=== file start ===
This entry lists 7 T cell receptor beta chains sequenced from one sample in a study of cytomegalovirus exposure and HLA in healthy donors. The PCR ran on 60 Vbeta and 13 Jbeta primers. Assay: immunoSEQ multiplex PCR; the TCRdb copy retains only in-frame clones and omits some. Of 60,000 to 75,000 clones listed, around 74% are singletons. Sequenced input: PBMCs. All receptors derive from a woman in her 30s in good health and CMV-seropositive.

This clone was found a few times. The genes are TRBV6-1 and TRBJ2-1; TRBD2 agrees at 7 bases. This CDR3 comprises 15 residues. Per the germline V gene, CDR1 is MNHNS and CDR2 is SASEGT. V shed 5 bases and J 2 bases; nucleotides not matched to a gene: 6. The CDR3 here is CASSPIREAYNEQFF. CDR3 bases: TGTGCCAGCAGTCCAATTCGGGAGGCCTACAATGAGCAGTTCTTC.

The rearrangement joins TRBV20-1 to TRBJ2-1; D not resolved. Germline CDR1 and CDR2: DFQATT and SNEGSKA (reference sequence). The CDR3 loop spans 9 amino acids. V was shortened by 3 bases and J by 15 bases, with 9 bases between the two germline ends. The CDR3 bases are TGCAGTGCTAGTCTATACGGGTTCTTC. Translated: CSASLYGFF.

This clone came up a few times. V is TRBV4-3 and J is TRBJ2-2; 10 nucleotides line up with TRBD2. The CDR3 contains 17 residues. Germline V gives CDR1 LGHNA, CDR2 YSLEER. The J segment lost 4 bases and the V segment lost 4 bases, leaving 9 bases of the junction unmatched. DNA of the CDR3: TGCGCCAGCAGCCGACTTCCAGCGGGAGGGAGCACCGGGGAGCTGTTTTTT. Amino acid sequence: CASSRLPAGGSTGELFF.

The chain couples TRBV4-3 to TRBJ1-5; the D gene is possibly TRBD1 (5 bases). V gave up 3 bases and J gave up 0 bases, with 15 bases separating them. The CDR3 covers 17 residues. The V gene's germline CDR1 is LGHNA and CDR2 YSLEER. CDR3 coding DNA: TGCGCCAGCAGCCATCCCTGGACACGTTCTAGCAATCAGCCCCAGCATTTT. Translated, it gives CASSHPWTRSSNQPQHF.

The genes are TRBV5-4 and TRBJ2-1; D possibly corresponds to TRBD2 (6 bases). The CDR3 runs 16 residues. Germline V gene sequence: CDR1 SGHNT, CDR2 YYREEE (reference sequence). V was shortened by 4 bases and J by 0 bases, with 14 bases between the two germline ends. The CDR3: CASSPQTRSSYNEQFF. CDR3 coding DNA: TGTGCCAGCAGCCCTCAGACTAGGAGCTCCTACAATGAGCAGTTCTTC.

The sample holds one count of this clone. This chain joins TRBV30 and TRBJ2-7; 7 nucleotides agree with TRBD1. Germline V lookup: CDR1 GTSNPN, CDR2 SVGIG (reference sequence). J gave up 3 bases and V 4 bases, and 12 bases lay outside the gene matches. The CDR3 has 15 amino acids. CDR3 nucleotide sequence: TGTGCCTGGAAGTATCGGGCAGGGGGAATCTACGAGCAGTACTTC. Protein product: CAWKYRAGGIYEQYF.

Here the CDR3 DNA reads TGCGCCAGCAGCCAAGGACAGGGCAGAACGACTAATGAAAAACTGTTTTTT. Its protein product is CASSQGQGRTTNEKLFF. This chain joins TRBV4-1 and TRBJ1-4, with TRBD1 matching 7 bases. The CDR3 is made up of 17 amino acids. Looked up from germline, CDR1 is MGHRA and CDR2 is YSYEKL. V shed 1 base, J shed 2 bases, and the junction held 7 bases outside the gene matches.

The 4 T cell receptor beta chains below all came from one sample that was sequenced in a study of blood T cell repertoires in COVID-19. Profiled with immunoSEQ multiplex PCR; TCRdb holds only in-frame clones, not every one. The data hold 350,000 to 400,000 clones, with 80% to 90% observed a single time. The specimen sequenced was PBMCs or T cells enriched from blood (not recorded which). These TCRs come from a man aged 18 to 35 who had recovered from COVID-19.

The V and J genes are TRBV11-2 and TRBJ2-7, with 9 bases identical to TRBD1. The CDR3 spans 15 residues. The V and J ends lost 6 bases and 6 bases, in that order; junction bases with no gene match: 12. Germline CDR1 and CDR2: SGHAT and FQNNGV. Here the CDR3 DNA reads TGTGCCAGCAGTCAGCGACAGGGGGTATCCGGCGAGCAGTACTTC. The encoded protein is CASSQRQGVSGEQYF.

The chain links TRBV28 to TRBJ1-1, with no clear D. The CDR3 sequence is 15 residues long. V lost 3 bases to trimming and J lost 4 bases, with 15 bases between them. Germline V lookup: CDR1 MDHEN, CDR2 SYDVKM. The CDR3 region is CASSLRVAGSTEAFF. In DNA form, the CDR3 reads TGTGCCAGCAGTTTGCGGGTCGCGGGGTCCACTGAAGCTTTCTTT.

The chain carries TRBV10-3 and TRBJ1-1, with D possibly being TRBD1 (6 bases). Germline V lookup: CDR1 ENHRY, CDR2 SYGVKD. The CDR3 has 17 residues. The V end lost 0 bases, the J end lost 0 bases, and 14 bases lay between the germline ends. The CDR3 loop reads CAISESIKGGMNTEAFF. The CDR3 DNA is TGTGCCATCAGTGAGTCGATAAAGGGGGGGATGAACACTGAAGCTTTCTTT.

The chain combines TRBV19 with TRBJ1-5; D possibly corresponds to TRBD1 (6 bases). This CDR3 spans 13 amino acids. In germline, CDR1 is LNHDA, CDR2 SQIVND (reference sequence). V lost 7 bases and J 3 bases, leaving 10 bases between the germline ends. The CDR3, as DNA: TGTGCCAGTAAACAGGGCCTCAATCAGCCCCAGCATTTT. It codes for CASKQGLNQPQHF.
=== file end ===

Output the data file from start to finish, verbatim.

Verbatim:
This entry lists 7 T cell receptor beta chains sequenced from one sample in a study of cytomegalovirus exposure and HLA in healthy donors. The PCR ran on 60 Vbeta and 13 Jbeta primers. Assay: immunoSEQ multiplex PCR; the TCRdb copy retains only in-frame clones and omits some. Of 60,000 to 75,000 clones listed, around 74% are singletons. Sequenced input: PBMCs. All receptors derive from a woman in her 30s in good health and CMV-seropositive.

This clone was found a few times. The genes are TRBV6-1 and TRBJ2-1; TRBD2 agrees at 7 bases. This CDR3 comprises 15 residues. Per the germline V gene, CDR1 is MNHNS and CDR2 is SASEGT. V shed 5 bases and J 2 bases; nucleotides not matched to a gene: 6. The CDR3 here is CASSPIREAYNEQFF. CDR3 bases: TGTGCCAGCAGTCCAATTCGGGAGGCCTACAATGAGCAGTTCTTC.

The rearrangement joins TRBV20-1 to TRBJ2-1; D not resolved. Germline CDR1 and CDR2: DFQATT and SNEGSKA (reference sequence). The CDR3 loop spans 9 amino acids. V was shortened by 3 bases and J by 15 bases, with 9 bases between the two germline ends. The CDR3 bases are TGCAGTGCTAGTCTATACGGGTTCTTC. Translated: CSASLYGFF.

This clone came up a few times. V is TRBV4-3 and J is TRBJ2-2; 10 nucleotides line up with TRBD2. The CDR3 contains 17 residues. Germline V gives CDR1 LGHNA, CDR2 YSLEER. The J segment lost 4 bases and the V segment lost 4 bases, leaving 9 bases of the junction unmatched. DNA of the CDR3: TGCGCCAGCAGCCGACTTCCAGCGGGAGGGAGCACCGGGGAGCTGTTTTTT. Amino acid sequence: CASSRLPAGGSTGELFF.

The chain couples TRBV4-3 to TRBJ1-5; the D gene is possibly TRBD1 (5 bases). V gave up 3 bases and J gave up 0 bases, with 15 bases separating them. The CDR3 covers 17 residues. The V gene's germline CDR1 is LGHNA and CDR2 YSLEER. CDR3 coding DNA: TGCGCCAGCAGCCATCCCTGGACACGTTCTAGCAATCAGCCCCAGCATTTT. Translated, it gives CASSHPWTRSSNQPQHF.

The genes are TRBV5-4 and TRBJ2-1; D possibly corresponds to TRBD2 (6 bases). The CDR3 runs 16 residues. Germline V gene sequence: CDR1 SGHNT, CDR2 YYREEE (reference sequence). V was shortened by 4 bases and J by 0 bases, with 14 bases between the two germline ends. The CDR3: CASSPQTRSSYNEQFF. CDR3 coding DNA: TGTGCCAGCAGCCCTCAGACTAGGAGCTCCTACAATGAGCAGTTCTTC.

The sample holds one count of this clone. This chain joins TRBV30 and TRBJ2-7; 7 nucleotides agree with TRBD1. Germline V lookup: CDR1 GTSNPN, CDR2 SVGIG (reference sequence). J gave up 3 bases and V 4 bases, and 12 bases lay outside the gene matches. The CDR3 has 15 amino acids. CDR3 nucleotide sequence: TGTGCCTGGAAGTATCGGGCAGGGGGAATCTACGAGCAGTACTTC. Protein product: CAWKYRAGGIYEQYF.

Here the CDR3 DNA reads TGCGCCAGCAGCCAAGGACAGGGCAGAACGACTAATGAAAAACTGTTTTTT. Its protein product is CASSQGQGRTTNEKLFF. This chain joins TRBV4-1 and TRBJ1-4, with TRBD1 matching 7 bases. The CDR3 is made up of 17 amino acids. Looked up from germline, CDR1 is MGHRA and CDR2 is YSYEKL. V shed 1 base, J shed 2 bases, and the junction held 7 bases outside the gene matches.

The 4 T cell receptor beta chains below all came from one sample that was sequenced in a study of blood T cell repertoires in COVID-19. Profiled with immunoSEQ multiplex PCR; TCRdb holds only in-frame clones, not every one. The data hold 350,000 to 400,000 clones, with 80% to 90% observed a single time. The specimen sequenced was PBMCs or T cells enriched from blood (not recorded which). These TCRs come from a man aged 18 to 35 who had recovered from COVID-19.

The V and J genes are TRBV11-2 and TRBJ2-7, with 9 bases identical to TRBD1. The CDR3 spans 15 residues. The V and J ends lost 6 bases and 6 bases, in that order; junction bases with no gene match: 12. Germline CDR1 and CDR2: SGHAT and FQNNGV. Here the CDR3 DNA reads TGTGCCAGCAGTCAGCGACAGGGGGTATCCGGCGAGCAGTACTTC. The encoded protein is CASSQRQGVSGEQYF.

The chain links TRBV28 to TRBJ1-1, with no clear D. The CDR3 sequence is 15 residues long. V lost 3 bases to trimming and J lost 4 bases, with 15 bases between them. Germline V lookup: CDR1 MDHEN, CDR2 SYDVKM. The CDR3 region is CASSLRVAGSTEAFF. In DNA form, the CDR3 reads TGTGCCAGCAGTTTGCGGGTCGCGGGGTCCACTGAAGCTTTCTTT.

The chain carries TRBV10-3 and TRBJ1-1, with D possibly being TRBD1 (6 bases). Germline V lookup: CDR1 ENHRY, CDR2 SYGVKD. The CDR3 has 17 residues. The V end lost 0 bases, the J end lost 0 bases, and 14 bases lay between the germline ends. The CDR3 loop reads CAISESIKGGMNTEAFF. The CDR3 DNA is TGTGCCATCAGTGAGTCGATAAAGGGGGGGATGAACACTGAAGCTTTCTTT.

The chain combines TRBV19 with TRBJ1-5; D possibly corresponds to TRBD1 (6 bases). This CDR3 spans 13 amino acids. In germline, CDR1 is LNHDA, CDR2 SQIVND (reference sequence). V lost 7 bases and J 3 bases, leaving 10 bases between the germline ends. The CDR3, as DNA: TGTGCCAGTAAACAGGGCCTCAATCAGCCCCAGCATTTT. It codes for CASKQGLNQPQHF.